Jays’ prospect Hagen Danner is far from your typical utility infielder
By Luke Garrison
Canadian Baseball Network
DUNEDIN, Fla. -- All utility infielders play multiple positions, however, Blue Jays’ swingman Hagen Danner took that concept to a new level growing up in the game.
Playing as both a pitcher and a catcher is unusual in baseball, yet it was nothing new for Toronto’s former 2017 second-round pick.
Though not something he’s done as a pro, Danner performed well at both positions throughout his life and was fortunate enough to always have coaches who supported him.
“All of the coaches I’ve had growing up have done a good job with keeping me well-rested.” he said while standing next to a dugout at Bobby Mattick Training Center in Dunedin, Fla. “Usually I’d catch first in a tournament or during the week in high school then I would pitch on the last day of the week.
“I would get a good break after I pitch so that my arm is not sore when I come back to catch.”
The young infielder’s versatility is especially impressive since he knew about his capabilities from a very early age.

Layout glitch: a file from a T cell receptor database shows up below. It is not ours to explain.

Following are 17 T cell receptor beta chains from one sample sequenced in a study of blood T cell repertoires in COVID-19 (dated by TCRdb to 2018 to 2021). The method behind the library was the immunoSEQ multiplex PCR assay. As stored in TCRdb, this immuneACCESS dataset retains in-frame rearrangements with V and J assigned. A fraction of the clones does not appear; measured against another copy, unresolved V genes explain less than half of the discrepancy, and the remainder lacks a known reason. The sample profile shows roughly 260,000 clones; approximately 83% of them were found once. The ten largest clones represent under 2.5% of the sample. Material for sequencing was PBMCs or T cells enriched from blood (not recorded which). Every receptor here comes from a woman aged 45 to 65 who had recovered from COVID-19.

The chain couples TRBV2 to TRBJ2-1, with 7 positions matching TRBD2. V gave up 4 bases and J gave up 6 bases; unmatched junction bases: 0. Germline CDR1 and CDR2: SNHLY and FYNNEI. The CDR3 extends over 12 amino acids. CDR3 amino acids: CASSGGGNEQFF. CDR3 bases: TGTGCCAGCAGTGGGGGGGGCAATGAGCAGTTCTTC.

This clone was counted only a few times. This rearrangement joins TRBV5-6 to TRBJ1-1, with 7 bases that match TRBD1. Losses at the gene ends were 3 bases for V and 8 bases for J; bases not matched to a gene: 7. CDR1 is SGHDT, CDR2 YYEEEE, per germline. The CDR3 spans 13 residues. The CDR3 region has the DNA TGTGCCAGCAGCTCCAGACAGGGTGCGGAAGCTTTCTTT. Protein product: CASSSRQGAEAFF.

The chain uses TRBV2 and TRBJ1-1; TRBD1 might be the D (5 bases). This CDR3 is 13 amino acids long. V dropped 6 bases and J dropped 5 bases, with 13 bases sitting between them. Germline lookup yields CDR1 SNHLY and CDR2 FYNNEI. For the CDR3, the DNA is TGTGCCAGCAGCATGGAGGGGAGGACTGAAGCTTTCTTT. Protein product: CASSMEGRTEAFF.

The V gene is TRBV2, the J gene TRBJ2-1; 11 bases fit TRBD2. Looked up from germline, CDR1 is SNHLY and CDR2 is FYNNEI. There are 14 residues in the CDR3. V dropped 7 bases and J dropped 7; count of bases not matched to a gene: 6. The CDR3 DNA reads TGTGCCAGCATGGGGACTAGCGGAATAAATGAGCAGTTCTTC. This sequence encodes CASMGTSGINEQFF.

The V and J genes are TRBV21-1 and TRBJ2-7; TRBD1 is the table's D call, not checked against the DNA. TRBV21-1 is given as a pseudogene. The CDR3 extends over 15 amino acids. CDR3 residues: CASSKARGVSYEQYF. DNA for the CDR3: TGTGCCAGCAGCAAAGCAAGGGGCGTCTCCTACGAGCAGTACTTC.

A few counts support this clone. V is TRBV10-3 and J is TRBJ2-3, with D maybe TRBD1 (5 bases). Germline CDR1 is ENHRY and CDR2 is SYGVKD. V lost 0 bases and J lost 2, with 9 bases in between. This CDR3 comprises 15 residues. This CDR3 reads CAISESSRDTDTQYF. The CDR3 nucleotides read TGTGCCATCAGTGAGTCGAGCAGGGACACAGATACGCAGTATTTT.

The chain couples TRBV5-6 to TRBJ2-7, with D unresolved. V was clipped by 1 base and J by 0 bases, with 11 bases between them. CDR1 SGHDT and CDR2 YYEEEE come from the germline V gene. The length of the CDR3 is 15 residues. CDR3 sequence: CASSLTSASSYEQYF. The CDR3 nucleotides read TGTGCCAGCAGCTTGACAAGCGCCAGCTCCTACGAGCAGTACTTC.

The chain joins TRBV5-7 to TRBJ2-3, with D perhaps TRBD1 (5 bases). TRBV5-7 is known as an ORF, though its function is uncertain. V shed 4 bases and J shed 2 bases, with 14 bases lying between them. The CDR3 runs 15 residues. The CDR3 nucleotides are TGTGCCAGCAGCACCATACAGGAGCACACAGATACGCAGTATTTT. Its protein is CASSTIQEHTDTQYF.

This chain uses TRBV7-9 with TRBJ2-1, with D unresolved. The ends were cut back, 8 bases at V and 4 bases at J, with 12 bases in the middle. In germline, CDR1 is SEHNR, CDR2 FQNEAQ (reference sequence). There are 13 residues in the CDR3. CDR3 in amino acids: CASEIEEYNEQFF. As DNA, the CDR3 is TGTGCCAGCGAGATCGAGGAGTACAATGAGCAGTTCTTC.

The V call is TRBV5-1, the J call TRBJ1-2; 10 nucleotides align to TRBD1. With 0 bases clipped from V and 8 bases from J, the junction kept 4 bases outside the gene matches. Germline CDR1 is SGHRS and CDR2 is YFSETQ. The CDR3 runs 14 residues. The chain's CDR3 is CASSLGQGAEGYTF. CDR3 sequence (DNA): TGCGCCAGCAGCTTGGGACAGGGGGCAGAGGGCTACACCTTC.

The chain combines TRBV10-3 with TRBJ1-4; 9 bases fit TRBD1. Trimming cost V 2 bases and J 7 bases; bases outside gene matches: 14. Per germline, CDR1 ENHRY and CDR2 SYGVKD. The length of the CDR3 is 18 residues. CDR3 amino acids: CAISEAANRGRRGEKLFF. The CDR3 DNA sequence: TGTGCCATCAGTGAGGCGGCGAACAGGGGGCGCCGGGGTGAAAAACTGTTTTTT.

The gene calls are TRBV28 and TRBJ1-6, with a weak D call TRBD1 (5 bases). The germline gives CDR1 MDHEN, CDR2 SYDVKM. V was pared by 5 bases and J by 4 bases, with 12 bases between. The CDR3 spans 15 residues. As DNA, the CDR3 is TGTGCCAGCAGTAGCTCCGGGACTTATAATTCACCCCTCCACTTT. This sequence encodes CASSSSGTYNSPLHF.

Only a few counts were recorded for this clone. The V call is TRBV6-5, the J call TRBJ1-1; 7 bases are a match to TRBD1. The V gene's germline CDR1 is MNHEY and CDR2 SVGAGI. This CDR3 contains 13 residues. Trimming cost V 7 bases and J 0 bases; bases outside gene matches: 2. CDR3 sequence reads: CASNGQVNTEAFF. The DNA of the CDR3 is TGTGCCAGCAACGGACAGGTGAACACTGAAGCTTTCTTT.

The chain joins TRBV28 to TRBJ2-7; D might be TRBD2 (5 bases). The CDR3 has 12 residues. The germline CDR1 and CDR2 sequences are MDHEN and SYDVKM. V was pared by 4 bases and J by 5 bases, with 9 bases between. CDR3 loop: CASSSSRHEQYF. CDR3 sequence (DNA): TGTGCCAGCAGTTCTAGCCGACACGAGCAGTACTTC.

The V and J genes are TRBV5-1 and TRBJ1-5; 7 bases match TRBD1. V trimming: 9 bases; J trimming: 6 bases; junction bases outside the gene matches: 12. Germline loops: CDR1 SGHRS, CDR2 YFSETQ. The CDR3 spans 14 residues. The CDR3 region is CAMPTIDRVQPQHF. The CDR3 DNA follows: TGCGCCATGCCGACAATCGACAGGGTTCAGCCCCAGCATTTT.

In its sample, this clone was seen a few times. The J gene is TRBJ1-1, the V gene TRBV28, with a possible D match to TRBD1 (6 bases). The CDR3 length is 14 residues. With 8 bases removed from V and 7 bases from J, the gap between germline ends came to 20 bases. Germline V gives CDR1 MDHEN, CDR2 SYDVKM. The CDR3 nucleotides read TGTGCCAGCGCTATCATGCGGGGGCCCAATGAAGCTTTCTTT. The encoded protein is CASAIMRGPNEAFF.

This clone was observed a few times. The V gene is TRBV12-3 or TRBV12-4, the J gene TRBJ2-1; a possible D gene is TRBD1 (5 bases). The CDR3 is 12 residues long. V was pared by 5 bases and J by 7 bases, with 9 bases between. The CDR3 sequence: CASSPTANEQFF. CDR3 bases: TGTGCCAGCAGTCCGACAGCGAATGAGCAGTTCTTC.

“I started when I was probably about seven years old, doing both.” he said. “I got my first set of catcher’s gear at that age and just realized, going through little league baseball, that I could do both.”
“I really didn’t know what I liked to do better, but I was succeeding at both for a while. More as a pitcher at the start then later on, I started hitting too.”
Hagen graduated from high school in 2017 after an incredible senior year. He hit .350 with 12 home runs and 40 RBIs as a catcher while simultaneously going 11–1 with a 1.22 ERA and 92 strikeouts in 6⁄3 innings as a pitcher.
He also got into 34 games of Rookie ball with the Gulf Coast Blue Jays of the Gulf Coast League where he batted .160 with five doubles and two home runs.
Being promoted to Rookie ball right after high school brought on two significant changes in the young catcher’s life. He would no longer be a student-athlete or a pitcher. The Blue Jays’ plan to have him focus on nothing else but being a catcher.
“I’ve adjusted well I think. It’s easier on my mind since everything is about baseball. Family, friends, and baseball.” he said.
“I’m starting to really enjoy only being a catcher and not having to worry about arm problems on the mound. Catching the ball and then hitting. Hitting comes second here and I really want to start getting my game behind the plate as well as I can.”